Fall is the traditional time of year for chicken-keepers to cull birds from their home flocks. That’s because most folks don’t want to support unproductive chickens through winter.
It’s a difficult decision to cull our chickens, but it’s the economical thing to do and they make tasty freezer additions. The top birds to consider culling are excess roosters, non-productive hens, and slow-molting hens.
After processing culled birds, we can look forward to delicious chicken dinners, because chickens eliminated from home flocks tend to be more flavorful than supermarket birds. They generally don’t contain the antibiotics or growth hormones frequently given to commercially raised chickens, so they are healthier for us too.
But, it’s important to remember that the chickens in most home flocks are not like commercial meat birds sold in the supermarket, so the methods for preparing them are different. By understanding how chickens were traditionally prepared before commercial birds were developed, we can get great tasting results from our chickens too!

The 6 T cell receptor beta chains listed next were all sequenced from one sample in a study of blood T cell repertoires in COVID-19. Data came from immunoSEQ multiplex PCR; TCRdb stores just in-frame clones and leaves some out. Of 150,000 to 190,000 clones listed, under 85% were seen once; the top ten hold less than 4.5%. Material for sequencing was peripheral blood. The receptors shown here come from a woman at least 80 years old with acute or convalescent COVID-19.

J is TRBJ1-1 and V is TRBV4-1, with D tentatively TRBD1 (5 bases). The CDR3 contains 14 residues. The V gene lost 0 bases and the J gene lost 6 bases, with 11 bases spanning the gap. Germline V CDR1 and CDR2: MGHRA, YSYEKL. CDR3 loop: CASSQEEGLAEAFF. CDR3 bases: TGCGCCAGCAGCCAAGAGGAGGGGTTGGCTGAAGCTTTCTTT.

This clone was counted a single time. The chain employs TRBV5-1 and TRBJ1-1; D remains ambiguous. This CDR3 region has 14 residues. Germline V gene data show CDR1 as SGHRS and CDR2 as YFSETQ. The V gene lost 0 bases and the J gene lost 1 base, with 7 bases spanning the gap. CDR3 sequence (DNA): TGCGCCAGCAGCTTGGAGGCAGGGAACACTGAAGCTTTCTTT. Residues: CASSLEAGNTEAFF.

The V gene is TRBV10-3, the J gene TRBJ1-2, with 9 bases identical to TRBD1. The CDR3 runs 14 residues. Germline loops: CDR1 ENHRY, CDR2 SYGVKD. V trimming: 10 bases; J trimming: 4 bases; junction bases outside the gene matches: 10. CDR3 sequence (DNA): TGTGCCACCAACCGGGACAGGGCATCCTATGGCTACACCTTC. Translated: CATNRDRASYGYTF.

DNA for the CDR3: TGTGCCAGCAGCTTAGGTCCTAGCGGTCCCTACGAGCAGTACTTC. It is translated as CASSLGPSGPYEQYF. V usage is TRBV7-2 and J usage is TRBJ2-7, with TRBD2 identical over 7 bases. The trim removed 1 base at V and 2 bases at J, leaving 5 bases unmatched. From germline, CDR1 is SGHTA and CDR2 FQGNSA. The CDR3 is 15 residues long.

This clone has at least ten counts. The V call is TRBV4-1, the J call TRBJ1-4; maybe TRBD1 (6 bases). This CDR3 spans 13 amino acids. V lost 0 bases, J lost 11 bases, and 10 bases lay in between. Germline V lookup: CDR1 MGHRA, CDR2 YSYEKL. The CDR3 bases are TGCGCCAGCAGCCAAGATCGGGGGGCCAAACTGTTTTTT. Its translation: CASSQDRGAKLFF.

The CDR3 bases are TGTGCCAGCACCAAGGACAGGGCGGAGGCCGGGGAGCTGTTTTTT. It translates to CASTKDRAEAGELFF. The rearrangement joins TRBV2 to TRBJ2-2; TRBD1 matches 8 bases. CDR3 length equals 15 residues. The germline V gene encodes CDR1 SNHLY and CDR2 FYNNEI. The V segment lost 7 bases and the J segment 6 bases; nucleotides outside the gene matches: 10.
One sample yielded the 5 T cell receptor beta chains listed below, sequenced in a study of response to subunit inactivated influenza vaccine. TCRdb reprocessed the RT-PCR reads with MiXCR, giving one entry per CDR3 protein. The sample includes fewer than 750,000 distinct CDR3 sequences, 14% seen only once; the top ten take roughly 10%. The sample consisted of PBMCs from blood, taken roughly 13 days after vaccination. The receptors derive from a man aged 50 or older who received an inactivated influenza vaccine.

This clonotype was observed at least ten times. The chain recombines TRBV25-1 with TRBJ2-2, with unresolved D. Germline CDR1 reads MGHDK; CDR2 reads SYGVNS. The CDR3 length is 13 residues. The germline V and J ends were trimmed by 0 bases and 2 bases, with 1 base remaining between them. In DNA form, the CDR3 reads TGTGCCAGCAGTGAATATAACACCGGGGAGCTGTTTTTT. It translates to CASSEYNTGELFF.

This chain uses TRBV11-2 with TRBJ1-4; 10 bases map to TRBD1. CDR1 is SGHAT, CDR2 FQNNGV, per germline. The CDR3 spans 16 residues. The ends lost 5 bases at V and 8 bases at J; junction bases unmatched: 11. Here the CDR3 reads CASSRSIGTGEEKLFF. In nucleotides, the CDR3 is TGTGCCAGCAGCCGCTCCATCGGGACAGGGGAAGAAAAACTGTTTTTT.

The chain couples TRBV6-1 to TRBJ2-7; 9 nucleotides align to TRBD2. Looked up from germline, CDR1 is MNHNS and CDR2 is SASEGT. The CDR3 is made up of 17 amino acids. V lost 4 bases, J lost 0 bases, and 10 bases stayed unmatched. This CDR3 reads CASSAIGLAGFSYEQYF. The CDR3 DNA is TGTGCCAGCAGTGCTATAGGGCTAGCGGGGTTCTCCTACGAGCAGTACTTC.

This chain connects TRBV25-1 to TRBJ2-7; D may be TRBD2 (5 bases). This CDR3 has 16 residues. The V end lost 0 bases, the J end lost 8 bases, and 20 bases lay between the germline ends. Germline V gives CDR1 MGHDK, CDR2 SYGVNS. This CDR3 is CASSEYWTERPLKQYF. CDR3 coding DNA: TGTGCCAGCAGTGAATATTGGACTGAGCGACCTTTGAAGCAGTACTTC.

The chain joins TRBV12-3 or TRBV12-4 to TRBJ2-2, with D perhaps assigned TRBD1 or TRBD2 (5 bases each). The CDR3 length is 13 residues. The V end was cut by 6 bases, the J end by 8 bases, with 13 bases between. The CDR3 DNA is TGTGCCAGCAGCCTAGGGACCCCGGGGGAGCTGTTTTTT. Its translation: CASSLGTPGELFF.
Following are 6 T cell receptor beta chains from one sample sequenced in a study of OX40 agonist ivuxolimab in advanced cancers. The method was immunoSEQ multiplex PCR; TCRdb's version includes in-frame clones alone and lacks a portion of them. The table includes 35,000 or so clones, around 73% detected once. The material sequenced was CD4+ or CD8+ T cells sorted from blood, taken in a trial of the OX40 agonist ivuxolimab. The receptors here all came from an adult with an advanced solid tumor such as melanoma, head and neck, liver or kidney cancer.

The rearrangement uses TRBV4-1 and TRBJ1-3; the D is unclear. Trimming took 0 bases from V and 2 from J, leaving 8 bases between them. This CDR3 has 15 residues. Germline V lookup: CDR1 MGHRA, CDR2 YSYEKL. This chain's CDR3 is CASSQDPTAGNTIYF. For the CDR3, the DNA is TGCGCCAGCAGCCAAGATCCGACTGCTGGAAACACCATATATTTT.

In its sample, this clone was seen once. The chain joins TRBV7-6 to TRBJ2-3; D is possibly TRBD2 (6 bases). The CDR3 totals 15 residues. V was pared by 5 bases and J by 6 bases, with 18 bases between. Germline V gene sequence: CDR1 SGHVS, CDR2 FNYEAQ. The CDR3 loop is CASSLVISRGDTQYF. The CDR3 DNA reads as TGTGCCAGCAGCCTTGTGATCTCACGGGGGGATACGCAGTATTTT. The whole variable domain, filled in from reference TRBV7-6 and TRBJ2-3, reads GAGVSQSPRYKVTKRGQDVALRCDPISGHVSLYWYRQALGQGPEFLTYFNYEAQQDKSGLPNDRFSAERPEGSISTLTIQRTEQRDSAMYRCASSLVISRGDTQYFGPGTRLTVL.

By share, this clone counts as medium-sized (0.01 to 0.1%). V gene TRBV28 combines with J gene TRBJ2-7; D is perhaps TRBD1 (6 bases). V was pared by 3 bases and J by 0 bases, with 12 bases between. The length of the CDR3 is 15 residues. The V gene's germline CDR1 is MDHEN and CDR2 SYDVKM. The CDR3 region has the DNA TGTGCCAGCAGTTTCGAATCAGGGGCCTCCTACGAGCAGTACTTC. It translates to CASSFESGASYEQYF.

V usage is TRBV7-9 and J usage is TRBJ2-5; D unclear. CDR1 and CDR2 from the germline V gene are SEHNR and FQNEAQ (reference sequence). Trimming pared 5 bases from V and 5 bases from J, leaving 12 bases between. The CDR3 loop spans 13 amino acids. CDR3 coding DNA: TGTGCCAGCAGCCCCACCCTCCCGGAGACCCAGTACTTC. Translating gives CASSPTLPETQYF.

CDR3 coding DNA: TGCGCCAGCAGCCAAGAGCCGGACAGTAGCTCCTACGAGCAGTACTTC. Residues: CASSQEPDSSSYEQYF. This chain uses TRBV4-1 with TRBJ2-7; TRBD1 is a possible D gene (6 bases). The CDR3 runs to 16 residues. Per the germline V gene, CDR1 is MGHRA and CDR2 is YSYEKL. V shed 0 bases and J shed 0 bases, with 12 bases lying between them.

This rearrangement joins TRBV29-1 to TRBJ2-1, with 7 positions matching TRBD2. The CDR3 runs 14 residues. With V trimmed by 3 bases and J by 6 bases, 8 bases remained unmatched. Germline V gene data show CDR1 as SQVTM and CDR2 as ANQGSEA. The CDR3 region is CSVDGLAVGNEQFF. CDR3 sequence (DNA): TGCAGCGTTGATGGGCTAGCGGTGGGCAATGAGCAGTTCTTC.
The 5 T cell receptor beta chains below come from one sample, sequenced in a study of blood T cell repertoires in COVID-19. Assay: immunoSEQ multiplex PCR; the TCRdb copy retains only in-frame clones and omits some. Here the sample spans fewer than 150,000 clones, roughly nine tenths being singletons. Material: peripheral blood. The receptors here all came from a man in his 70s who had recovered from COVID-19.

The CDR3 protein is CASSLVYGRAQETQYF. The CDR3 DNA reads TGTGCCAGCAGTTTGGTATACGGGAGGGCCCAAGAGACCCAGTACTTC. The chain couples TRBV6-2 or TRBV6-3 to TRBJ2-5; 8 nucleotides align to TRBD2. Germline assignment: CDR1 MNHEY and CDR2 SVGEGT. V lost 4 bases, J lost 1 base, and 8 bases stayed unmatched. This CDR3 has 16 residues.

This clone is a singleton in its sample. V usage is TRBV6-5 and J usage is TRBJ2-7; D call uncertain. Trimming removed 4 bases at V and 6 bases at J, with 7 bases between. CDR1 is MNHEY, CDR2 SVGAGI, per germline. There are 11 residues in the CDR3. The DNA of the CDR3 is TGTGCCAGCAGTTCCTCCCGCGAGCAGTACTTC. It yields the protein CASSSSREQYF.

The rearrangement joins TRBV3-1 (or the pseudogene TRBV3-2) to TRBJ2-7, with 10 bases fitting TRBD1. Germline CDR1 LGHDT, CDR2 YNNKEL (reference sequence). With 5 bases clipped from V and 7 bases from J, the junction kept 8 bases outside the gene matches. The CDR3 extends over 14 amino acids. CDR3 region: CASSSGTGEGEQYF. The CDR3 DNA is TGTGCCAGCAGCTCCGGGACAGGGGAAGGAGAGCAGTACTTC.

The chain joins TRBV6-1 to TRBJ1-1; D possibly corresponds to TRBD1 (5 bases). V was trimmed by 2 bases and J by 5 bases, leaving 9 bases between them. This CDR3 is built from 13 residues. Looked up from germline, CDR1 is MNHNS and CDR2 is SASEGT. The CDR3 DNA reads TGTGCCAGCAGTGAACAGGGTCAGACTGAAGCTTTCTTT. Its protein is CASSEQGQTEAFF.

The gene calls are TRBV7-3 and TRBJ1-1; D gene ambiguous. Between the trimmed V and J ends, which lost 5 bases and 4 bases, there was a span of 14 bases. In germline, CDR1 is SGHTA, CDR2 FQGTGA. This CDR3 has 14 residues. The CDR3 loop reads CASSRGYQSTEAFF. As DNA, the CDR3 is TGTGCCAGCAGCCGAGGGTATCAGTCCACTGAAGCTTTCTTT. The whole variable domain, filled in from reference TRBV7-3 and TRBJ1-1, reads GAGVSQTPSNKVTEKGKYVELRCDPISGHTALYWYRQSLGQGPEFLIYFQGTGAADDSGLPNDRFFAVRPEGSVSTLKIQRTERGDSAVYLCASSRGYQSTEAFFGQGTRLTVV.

Fall Chicken Culling – Which Chickens?
In fall, spring-hatched or purchased day-old chicks are maturing, and about half of these are typically roosters. Since most flocks only need a couple of roosters, and urban or suburban chicken-keepers may not want any, these young roosters are obvious choices for culling.
Today, folks often believe that roosters are not good for eating. However, our ancestors knew better and never let them go to waste. Young roosters, from both the egg breeds (such as Leghorns for Golden Buffs) and dual-purpose breeds, are delicious when prepared correctly. These birds are excellent for broiling, frying, or roasting (keep reading to learn how).
Hens that are beyond egg-laying age are also prospects for fall culling. Some chicken-keepers become attached to hens and are willing to support them through old age; however, the frugal approach is to eliminate them before winter.
There are several indicators that can be used to identify nonlaying hens. One of the easiest is to look at the comb and wattle. Laying hens have vibrant-red combs and wattles, but these fade to pink when the hen quits laying.